Religion has always been characterised as much by embodied experience as by abstract theological dispute. From the sounds of the adhān (the Islamic call to prayer), to the smell of incense in the Hindu Pūjā (a ritual offering to the deities), the visual emblem of the cross in the Christian tradition, and the ascetic practices of Theravada Buddhism, sensation is integral to a range of devotional practices. At the same time, the history of many faiths is characterised by an intense suspicion of the senses and the pleasures they offer. This international, interdisciplinary conference, to be held at the University of York will bring together scholars working on the role played by the senses in the experience and expression of religion and faith in the pre-modern world.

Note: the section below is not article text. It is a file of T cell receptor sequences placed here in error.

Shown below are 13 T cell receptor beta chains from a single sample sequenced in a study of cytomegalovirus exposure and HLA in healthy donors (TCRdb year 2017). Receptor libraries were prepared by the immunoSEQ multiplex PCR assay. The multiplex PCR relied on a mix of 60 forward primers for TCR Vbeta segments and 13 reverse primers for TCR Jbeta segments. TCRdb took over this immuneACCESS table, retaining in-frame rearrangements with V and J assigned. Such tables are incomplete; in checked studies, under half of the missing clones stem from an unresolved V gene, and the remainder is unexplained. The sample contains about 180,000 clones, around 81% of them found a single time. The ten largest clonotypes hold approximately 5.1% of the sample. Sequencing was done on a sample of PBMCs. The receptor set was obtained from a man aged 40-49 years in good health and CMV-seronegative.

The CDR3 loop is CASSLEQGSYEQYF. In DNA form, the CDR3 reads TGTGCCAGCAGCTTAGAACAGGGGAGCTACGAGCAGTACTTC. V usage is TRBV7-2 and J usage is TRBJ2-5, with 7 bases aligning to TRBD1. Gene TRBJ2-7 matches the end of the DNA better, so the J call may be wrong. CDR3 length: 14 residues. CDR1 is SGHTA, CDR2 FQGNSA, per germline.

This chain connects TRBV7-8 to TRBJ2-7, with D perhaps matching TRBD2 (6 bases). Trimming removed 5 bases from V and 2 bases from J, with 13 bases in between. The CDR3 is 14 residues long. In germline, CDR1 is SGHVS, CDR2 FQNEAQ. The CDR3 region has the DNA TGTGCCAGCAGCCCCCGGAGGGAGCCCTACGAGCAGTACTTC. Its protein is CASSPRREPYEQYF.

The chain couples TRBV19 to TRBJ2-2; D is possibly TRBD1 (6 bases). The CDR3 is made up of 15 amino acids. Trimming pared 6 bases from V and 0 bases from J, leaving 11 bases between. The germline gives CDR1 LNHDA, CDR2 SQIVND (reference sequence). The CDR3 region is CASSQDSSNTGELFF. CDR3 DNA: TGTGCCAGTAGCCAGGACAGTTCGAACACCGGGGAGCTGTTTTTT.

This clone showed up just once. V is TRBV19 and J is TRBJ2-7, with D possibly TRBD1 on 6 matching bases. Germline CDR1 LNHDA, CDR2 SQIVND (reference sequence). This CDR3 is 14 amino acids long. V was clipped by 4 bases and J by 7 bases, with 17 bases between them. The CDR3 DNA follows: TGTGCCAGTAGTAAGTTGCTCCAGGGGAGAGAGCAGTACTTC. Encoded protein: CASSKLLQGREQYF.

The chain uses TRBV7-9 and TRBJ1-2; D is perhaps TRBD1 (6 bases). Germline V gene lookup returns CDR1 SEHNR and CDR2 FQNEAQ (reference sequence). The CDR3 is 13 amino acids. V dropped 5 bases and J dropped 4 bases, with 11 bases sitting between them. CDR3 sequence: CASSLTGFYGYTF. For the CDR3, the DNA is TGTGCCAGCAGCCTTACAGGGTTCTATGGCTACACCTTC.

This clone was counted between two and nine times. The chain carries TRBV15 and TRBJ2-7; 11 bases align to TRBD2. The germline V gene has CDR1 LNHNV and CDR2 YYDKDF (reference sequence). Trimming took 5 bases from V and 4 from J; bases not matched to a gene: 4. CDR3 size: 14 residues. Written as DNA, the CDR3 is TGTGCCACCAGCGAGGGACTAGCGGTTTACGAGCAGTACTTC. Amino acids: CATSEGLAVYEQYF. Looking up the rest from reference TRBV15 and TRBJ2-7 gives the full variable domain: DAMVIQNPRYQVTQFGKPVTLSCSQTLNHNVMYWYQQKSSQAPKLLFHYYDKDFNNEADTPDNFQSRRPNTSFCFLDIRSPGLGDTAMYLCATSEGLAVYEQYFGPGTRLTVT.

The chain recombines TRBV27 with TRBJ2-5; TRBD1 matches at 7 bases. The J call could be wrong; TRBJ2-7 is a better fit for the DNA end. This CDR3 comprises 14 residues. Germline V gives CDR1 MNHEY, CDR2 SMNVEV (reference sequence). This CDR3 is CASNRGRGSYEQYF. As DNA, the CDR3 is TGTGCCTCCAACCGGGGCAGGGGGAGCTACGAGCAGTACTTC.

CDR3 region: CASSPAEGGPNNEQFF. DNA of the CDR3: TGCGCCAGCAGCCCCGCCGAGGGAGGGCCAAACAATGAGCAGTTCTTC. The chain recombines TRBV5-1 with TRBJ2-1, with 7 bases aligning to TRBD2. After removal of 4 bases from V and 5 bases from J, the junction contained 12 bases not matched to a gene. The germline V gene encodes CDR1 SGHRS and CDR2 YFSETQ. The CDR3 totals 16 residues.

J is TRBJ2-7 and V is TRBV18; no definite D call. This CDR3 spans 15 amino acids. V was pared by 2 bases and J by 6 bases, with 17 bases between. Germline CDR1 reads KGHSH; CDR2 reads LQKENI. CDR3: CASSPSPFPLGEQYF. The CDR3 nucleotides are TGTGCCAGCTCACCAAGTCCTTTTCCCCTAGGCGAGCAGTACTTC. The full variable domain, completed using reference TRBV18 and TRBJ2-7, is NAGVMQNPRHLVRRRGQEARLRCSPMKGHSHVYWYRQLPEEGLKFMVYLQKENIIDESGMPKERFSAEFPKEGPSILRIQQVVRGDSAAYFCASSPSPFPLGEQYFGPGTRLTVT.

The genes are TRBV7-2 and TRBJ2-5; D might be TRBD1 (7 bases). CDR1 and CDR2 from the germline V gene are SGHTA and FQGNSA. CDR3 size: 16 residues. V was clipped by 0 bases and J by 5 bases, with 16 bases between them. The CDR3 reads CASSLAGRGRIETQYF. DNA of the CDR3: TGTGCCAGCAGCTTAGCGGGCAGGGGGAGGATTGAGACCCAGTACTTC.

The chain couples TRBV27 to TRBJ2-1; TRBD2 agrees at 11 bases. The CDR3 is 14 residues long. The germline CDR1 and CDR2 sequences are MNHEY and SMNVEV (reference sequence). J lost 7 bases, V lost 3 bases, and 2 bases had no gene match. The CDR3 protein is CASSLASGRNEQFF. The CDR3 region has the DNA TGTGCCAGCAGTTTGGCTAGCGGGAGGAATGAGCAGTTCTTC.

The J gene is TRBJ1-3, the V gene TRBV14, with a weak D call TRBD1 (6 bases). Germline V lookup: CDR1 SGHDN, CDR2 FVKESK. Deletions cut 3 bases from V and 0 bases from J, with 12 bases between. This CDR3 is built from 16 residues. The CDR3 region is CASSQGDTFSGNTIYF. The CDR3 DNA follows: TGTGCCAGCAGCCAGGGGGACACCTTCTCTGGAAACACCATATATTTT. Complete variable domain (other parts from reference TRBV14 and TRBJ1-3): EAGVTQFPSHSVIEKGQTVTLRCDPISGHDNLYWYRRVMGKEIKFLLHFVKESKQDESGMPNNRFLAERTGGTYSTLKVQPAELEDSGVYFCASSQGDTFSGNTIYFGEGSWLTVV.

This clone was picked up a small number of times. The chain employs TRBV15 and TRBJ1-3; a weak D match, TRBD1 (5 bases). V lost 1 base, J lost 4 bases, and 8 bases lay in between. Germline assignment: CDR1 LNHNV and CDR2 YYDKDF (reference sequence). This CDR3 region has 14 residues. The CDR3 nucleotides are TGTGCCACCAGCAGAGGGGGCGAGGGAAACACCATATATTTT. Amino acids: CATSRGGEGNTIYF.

The full conference opens on Friday 21st June, but there will be an opportunity to register early on Thursday evening, plus some informal events, including a Workshop for Postgraduates and a walking tour of York – see the programme for details.
Postgraduate Workshop, Thursday 20th June, 4.30pm (venue: King’s Manor)
Places are limited and it is essential to book in advance. Please contact the organisers to reserve a free place:firstname.lastname@example.org
Download Draft Programme here:
Sensing the Sacred draft programme (PDF , 93kb)
Download conference poster here:Sensing the Sacred poster (PDF , 487kb)